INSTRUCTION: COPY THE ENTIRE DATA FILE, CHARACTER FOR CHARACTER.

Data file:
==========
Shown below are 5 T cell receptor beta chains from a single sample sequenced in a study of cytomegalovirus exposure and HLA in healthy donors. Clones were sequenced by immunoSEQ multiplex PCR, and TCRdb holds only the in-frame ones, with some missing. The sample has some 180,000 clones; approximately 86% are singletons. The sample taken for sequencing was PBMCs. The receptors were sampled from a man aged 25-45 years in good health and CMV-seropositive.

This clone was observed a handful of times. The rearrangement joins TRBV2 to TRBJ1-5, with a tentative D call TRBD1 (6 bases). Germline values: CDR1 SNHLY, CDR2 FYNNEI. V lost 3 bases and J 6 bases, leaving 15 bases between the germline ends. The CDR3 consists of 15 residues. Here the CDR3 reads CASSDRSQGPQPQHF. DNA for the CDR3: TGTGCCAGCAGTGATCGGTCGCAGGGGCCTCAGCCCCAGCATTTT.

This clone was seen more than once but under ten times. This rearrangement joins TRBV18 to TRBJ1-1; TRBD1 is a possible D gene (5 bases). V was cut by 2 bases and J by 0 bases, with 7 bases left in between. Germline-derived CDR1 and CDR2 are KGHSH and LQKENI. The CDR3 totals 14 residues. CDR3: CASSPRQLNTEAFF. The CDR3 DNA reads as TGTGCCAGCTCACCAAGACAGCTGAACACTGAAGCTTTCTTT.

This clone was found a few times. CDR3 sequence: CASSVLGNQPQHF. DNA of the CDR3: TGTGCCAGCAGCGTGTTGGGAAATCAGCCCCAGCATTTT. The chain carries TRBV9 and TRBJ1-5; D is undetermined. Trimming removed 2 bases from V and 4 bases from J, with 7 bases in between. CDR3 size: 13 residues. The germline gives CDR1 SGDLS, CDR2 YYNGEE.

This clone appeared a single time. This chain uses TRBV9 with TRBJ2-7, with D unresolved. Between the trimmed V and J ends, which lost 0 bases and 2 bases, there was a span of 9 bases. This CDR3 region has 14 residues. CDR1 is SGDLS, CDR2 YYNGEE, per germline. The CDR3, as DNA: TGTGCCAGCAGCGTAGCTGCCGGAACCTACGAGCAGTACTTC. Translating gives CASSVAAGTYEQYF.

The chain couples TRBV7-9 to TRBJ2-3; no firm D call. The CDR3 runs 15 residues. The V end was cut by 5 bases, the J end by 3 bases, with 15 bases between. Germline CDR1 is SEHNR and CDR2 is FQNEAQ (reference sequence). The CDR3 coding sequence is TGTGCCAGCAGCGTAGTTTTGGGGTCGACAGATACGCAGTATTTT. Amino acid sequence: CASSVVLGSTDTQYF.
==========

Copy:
Shown below are 5 T cell receptor beta chains from a single sample sequenced in a study of cytomegalovirus exposure and HLA in healthy donors. Clones were sequenced by immunoSEQ multiplex PCR, and TCRdb holds only the in-frame ones, with some missing. The sample has some 180,000 clones; approximately 86% are singletons. The sample taken for sequencing was PBMCs. The receptors were sampled from a man aged 25-45 years in good health and CMV-seropositive.

This clone was observed a handful of times. The rearrangement joins TRBV2 to TRBJ1-5, with a tentative D call TRBD1 (6 bases). Germline values: CDR1 SNHLY, CDR2 FYNNEI. V lost 3 bases and J 6 bases, leaving 15 bases between the germline ends. The CDR3 consists of 15 residues. Here the CDR3 reads CASSDRSQGPQPQHF. DNA for the CDR3: TGTGCCAGCAGTGATCGGTCGCAGGGGCCTCAGCCCCAGCATTTT.

This clone was seen more than once but under ten times. This rearrangement joins TRBV18 to TRBJ1-1; TRBD1 is a possible D gene (5 bases). V was cut by 2 bases and J by 0 bases, with 7 bases left in between. Germline-derived CDR1 and CDR2 are KGHSH and LQKENI. The CDR3 totals 14 residues. CDR3: CASSPRQLNTEAFF. The CDR3 DNA reads as TGTGCCAGCTCACCAAGACAGCTGAACACTGAAGCTTTCTTT.

This clone was found a few times. CDR3 sequence: CASSVLGNQPQHF. DNA of the CDR3: TGTGCCAGCAGCGTGTTGGGAAATCAGCCCCAGCATTTT. The chain carries TRBV9 and TRBJ1-5; D is undetermined. Trimming removed 2 bases from V and 4 bases from J, with 7 bases in between. CDR3 size: 13 residues. The germline gives CDR1 SGDLS, CDR2 YYNGEE.

This clone appeared a single time. This chain uses TRBV9 with TRBJ2-7, with D unresolved. Between the trimmed V and J ends, which lost 0 bases and 2 bases, there was a span of 9 bases. This CDR3 region has 14 residues. CDR1 is SGDLS, CDR2 YYNGEE, per germline. The CDR3, as DNA: TGTGCCAGCAGCGTAGCTGCCGGAACCTACGAGCAGTACTTC. Translating gives CASSVAAGTYEQYF.

The chain couples TRBV7-9 to TRBJ2-3; no firm D call. The CDR3 runs 15 residues. The V end was cut by 5 bases, the J end by 3 bases, with 15 bases between. Germline CDR1 is SEHNR and CDR2 is FQNEAQ (reference sequence). The CDR3 coding sequence is TGTGCCAGCAGCGTAGTTTTGGGGTCGACAGATACGCAGTATTTT. Amino acid sequence: CASSVVLGSTDTQYF.